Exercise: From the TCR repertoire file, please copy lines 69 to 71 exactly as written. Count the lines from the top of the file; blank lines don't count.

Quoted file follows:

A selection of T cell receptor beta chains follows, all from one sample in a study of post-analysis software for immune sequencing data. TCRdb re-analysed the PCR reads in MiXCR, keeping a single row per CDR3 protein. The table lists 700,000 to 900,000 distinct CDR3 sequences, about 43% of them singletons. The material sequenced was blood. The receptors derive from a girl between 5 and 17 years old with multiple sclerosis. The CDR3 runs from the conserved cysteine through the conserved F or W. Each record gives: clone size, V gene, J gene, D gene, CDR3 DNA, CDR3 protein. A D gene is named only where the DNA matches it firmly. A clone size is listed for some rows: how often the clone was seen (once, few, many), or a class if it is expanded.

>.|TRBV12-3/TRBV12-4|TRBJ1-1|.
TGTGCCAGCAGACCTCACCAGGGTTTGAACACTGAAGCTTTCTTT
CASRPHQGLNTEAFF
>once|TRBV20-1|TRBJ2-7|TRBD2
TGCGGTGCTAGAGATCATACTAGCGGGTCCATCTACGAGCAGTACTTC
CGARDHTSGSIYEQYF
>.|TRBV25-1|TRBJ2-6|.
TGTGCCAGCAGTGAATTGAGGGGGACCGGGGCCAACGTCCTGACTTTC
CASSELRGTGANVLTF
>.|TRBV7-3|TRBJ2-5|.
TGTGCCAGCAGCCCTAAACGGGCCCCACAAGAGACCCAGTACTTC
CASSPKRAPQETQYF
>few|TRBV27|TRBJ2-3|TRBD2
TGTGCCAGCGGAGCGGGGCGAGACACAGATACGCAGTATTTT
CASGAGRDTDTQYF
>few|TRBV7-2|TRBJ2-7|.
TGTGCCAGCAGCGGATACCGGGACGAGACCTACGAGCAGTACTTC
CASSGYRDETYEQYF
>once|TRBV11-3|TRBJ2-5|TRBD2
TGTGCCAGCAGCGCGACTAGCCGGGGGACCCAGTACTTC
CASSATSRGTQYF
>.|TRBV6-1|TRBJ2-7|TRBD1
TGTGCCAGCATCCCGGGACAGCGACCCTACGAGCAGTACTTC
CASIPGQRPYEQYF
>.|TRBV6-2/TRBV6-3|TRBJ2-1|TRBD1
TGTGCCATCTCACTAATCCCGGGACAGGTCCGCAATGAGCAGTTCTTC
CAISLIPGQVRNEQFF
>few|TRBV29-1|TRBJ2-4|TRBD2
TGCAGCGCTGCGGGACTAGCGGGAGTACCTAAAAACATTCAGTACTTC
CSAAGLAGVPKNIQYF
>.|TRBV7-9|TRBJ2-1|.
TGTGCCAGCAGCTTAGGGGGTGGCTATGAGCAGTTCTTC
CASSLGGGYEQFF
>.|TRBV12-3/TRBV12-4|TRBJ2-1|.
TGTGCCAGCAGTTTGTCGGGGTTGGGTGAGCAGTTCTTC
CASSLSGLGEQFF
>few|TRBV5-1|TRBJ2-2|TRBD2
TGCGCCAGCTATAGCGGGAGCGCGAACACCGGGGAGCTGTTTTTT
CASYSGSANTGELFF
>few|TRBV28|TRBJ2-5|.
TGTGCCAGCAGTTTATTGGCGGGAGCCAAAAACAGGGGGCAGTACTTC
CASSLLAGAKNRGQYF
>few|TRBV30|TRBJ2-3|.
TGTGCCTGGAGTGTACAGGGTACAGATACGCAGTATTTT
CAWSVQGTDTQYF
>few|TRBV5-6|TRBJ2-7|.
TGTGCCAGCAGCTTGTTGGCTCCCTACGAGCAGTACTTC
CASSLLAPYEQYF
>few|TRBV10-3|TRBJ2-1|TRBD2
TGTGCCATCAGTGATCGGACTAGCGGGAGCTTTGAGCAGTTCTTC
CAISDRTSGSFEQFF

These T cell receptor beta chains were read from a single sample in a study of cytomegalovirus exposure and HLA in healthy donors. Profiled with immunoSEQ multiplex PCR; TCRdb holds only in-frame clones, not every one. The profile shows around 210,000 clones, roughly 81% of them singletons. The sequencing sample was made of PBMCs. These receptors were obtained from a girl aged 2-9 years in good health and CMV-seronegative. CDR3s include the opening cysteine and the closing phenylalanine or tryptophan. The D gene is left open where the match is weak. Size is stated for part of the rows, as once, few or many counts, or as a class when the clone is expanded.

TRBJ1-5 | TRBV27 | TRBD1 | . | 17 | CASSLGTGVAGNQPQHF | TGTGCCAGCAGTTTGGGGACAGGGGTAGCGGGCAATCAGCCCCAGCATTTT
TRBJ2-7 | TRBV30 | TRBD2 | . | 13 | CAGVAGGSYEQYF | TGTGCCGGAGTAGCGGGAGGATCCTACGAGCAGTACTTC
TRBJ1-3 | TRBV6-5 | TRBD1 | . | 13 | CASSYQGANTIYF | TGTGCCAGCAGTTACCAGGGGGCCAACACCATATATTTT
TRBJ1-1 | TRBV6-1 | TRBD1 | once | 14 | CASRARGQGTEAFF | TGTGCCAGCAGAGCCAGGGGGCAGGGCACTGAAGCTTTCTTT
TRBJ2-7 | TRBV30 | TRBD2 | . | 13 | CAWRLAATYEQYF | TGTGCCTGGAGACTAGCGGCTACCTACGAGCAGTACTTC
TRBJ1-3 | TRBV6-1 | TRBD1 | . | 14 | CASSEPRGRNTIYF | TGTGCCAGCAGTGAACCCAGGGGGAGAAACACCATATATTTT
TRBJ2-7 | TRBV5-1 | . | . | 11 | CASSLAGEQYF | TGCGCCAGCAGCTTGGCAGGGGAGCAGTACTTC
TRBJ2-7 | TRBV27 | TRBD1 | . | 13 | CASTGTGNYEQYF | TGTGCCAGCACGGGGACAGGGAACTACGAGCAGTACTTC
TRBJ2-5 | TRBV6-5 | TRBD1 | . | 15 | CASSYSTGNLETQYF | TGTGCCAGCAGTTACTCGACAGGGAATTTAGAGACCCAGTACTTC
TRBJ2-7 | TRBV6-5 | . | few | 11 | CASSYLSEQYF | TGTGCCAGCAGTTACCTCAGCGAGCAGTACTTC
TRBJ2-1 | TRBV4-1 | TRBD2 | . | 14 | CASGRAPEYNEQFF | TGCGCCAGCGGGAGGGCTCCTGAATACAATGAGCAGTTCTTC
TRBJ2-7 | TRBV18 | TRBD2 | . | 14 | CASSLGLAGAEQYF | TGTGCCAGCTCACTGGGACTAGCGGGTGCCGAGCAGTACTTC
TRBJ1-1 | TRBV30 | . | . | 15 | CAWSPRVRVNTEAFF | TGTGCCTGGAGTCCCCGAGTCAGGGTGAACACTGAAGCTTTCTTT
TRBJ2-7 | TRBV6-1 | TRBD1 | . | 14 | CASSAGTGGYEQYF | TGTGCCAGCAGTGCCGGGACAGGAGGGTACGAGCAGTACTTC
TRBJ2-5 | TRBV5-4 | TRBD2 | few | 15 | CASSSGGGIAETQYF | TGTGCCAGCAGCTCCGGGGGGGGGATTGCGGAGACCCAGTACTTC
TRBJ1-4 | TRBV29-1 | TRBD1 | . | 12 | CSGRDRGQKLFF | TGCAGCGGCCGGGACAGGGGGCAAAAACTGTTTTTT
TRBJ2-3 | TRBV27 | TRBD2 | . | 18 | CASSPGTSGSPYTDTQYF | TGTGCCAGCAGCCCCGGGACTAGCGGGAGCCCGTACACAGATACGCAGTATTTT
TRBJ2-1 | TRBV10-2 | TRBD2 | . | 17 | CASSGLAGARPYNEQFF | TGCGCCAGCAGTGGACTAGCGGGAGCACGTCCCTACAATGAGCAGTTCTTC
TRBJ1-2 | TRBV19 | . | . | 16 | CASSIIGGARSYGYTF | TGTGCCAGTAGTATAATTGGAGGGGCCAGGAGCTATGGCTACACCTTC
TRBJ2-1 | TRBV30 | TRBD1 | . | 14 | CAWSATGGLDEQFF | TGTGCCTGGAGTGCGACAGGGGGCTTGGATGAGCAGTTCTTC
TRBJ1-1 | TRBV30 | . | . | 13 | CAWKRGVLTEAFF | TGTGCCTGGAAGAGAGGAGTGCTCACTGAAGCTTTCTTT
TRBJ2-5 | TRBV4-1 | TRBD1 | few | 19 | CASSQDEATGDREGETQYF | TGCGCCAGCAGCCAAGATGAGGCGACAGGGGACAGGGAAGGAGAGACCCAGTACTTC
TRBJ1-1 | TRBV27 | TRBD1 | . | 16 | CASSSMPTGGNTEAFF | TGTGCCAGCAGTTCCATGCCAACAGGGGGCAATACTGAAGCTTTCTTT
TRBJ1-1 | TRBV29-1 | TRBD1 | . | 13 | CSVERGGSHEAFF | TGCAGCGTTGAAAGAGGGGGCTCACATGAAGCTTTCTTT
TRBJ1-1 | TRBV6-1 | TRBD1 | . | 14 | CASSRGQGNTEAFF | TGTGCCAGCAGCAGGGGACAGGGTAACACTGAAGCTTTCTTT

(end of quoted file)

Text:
TRBJ1-4 | TRBV29-1 | TRBD1 | . | 12 | CSGRDRGQKLFF | TGCAGCGGCCGGGACAGGGGGCAAAAACTGTTTTTT
TRBJ2-3 | TRBV27 | TRBD2 | . | 18 | CASSPGTSGSPYTDTQYF | TGTGCCAGCAGCCCCGGGACTAGCGGGAGCCCGTACACAGATACGCAGTATTTT
TRBJ2-1 | TRBV10-2 | TRBD2 | . | 17 | CASSGLAGARPYNEQFF | TGCGCCAGCAGTGGACTAGCGGGAGCACGTCCCTACAATGAGCAGTTCTTC